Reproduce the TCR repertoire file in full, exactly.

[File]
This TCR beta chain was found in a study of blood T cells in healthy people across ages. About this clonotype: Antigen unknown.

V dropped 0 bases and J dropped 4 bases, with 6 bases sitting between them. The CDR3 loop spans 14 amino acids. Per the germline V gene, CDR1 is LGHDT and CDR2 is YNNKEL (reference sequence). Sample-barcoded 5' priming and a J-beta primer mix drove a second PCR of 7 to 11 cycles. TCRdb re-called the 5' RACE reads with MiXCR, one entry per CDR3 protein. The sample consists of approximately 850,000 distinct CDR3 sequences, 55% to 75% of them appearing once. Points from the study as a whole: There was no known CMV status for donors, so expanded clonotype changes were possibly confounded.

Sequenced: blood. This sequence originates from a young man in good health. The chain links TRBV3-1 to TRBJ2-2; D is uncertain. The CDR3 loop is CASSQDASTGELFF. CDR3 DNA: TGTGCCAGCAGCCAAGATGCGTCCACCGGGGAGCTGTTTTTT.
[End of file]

This TCR beta chain was found in a study of blood T cells in healthy people across ages. About this clonotype: Antigen unknown.

V dropped 0 bases and J dropped 4 bases, with 6 bases sitting between them. The CDR3 loop spans 14 amino acids. Per the germline V gene, CDR1 is LGHDT and CDR2 is YNNKEL (reference sequence). Sample-barcoded 5' priming and a J-beta primer mix drove a second PCR of 7 to 11 cycles. TCRdb re-called the 5' RACE reads with MiXCR, one entry per CDR3 protein. The sample consists of approximately 850,000 distinct CDR3 sequences, 55% to 75% of them appearing once. Points from the study as a whole: There was no known CMV status for donors, so expanded clonotype changes were possibly confounded.

Sequenced: blood. This sequence originates from a young man in good health. The chain links TRBV3-1 to TRBJ2-2; D is uncertain. The CDR3 loop is CASSQDASTGELFF. CDR3 DNA: TGTGCCAGCAGCCAAGATGCGTCCACCGGGGAGCTGTTTTTT.